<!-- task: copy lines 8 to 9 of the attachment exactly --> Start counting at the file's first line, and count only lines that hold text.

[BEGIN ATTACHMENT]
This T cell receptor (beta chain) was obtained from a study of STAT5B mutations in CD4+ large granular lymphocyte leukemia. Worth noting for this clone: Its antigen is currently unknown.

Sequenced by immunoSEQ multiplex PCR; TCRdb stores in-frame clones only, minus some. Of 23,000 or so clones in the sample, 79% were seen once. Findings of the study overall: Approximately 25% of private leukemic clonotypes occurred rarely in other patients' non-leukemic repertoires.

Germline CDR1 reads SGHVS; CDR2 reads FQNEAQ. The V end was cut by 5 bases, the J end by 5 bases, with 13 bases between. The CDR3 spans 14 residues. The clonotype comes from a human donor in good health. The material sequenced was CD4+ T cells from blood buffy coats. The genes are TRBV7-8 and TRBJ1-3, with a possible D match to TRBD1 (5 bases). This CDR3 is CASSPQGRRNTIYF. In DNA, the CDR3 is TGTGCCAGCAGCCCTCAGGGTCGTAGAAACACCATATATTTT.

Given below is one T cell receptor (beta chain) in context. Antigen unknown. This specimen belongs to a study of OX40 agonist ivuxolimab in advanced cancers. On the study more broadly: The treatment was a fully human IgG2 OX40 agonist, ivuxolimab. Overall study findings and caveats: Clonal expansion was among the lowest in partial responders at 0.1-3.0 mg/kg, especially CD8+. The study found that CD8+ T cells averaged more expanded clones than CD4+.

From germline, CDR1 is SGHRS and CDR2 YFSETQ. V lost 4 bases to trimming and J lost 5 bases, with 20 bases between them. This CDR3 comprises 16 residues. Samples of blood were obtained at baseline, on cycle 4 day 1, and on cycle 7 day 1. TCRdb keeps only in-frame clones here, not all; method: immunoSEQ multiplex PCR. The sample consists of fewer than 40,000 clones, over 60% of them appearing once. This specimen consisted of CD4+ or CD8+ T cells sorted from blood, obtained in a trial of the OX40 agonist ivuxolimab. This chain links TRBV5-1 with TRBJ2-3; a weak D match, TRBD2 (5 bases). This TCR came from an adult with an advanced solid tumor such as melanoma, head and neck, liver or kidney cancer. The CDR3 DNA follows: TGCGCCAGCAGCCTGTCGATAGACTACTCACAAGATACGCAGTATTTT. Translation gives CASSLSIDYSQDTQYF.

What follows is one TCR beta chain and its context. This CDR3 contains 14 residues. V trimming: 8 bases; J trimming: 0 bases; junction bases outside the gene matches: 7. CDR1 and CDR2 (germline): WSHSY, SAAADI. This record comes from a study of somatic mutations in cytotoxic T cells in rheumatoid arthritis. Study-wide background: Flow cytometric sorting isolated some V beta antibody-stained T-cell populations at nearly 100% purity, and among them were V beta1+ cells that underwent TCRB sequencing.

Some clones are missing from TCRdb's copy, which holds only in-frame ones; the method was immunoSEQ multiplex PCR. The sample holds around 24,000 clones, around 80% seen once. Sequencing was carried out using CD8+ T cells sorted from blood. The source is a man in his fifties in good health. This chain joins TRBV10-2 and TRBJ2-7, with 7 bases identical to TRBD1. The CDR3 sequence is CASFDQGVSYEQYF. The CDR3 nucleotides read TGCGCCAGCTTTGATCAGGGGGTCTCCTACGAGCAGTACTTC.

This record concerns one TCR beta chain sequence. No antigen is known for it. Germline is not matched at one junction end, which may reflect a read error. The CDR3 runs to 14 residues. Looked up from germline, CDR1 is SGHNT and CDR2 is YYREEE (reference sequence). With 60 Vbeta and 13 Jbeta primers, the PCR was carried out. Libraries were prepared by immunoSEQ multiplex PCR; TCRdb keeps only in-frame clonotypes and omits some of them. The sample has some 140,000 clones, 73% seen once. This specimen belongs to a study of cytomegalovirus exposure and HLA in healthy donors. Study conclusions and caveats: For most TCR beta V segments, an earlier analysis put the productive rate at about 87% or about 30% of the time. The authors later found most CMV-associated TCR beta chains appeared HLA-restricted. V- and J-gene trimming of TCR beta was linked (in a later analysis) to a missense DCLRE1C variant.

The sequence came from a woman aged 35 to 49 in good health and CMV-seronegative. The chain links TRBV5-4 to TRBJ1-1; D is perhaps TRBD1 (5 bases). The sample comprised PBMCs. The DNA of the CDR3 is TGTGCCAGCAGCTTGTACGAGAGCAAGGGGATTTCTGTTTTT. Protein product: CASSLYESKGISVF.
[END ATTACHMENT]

This record concerns one TCR beta chain sequence. No antigen is known for it. Germline is not matched at one junction end, which may reflect a read error. The CDR3 runs to 14 residues. Looked up from germline, CDR1 is SGHNT and CDR2 is YYREEE (reference sequence). With 60 Vbeta and 13 Jbeta primers, the PCR was carried out. Libraries were prepared by immunoSEQ multiplex PCR; TCRdb keeps only in-frame clonotypes and omits some of them. The sample has some 140,000 clones, 73% seen once. This specimen belongs to a study of cytomegalovirus exposure and HLA in healthy donors. Study conclusions and caveats: For most TCR beta V segments, an earlier analysis put the productive rate at about 87% or about 30% of the time. The authors later found most CMV-associated TCR beta chains appeared HLA-restricted. V- and J-gene trimming of TCR beta was linked (in a later analysis) to a missense DCLRE1C variant.

The sequence came from a woman aged 35 to 49 in good health and CMV-seronegative. The chain links TRBV5-4 to TRBJ1-1; D is perhaps TRBD1 (5 bases). The sample comprised PBMCs. The DNA of the CDR3 is TGTGCCAGCAGCTTGTACGAGAGCAAGGGGATTTCTGTTTTT. Protein product: CASSLYESKGISVF.